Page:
At the time the Cosey verdict was delivered, there were more than 2,000 other asbestos cases pending in Jefferson County. The large award in Cosey prompted many companies with potential asbestos liability to explore settlements. In May 1999, before any settlements were reached, Pritchard brought a second asbestos personal injury mass action in Mississippi state court, Rankin v. A-Bex Corp., No. 99-00086 (Miss. Cir. Ct. Jefferson Cty.), 1 in which the Plaintiffs in this suit were joined.
The Plaintiffs, Roland L. Huber, William J. Airgood, Anthony Defabbo, John Dinio, Ernest Gishnock, John Bidlencsik, 2 Hilma Mullins, and William Deem, are former steelworkers from Pennsylvania, Ohio, and Indiana. All eight Plaintiffs were exposed to asbestos at some point in their careers. None have developed malignant asbestos-related disease. All the Plaintiffs except Huber are or were smokers. Plaintiffs, along with 2,637 other asbestos-exposed individuals from Pennsylvania, Ohio, and Indiana (collectively the Northerners) retained counsel in their home states (Local
Counsel) to prosecute their asbestos claims for a 40% retainer fee.
Local Counsel had previously entered into co-counsel agreements with Robert G. Taylor II, a Texas attorney involved in Cosey.3 Taylor had his own client base in Texas but was looking to expand his asbestos client "inventory." Taylor contracted with Local Counsel to serve as co-counsel for any future asbestos plaintiffs that Local Counsel would represent in exchange for Taylor receiving between 95% and 97.5% of Local Counsel's fees if suit were brought outside of Local Counsel's home state, and a smaller amount if suit were brought in the home state. The agreements between Taylor and Local Counsel provided that, if the asbestos suits were filed in a state other than Local Counsel's home state, Texas law would govern the contingent fee contract.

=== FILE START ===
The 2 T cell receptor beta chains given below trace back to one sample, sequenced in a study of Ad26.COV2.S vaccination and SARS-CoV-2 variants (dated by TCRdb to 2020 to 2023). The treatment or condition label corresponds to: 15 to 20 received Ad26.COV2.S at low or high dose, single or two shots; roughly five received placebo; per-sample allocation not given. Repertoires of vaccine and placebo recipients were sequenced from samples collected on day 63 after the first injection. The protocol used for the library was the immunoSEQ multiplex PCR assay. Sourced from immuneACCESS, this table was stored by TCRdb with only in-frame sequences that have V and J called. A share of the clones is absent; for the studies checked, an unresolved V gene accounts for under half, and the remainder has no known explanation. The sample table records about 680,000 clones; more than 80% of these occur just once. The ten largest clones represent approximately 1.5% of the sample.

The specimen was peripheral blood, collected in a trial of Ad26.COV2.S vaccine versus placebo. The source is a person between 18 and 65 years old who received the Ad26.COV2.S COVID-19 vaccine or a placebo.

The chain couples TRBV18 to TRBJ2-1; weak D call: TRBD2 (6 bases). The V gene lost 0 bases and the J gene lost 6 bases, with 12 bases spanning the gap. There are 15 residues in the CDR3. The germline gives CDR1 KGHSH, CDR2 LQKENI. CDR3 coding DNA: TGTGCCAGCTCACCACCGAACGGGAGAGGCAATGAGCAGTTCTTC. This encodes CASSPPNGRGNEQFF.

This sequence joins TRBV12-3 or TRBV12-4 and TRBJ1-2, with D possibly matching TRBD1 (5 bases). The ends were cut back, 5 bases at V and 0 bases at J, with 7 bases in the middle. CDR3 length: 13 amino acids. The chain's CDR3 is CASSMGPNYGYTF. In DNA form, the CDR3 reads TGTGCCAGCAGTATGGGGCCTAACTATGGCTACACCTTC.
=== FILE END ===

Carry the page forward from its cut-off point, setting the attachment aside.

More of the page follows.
Taylor's fee arrangement is key for understanding Plaintiffs' case. First, it meant that employment as Local Counsel could only be profitable as volume, rote work because Local Counsel would keep only one to two percent of any client's recovery. Local Counsel had little incentive to focus on any particular case. Since many recoveries were in the range of a few thousand dollars, Local Counsel collected very little from any particular representation. Second, the fee arrangement meant that, all things being equal, co-counsel representations were less profitable to Taylor than representations of direct clients because of the fee-splitting involved. Third, the arrangement meant that the one to two percent Local Counsel cut, when aggregated among all Local Counsel, as it was from Taylor's perspective, represented a sizeable amount given the hundreds of millions of dollars of recoveries.
Taylor himself had entered into upstream co-counsel agreements with Fitzgerald and Pritchard, who in turn entered into an upstream co-counsel agreement with Joseph B. Cox, Jr., 4 to negotiate settlements, for which Cox would receive four percent of all gross settlements. Plaintiffs allege that they were never informed of the various co-counsel arrangements.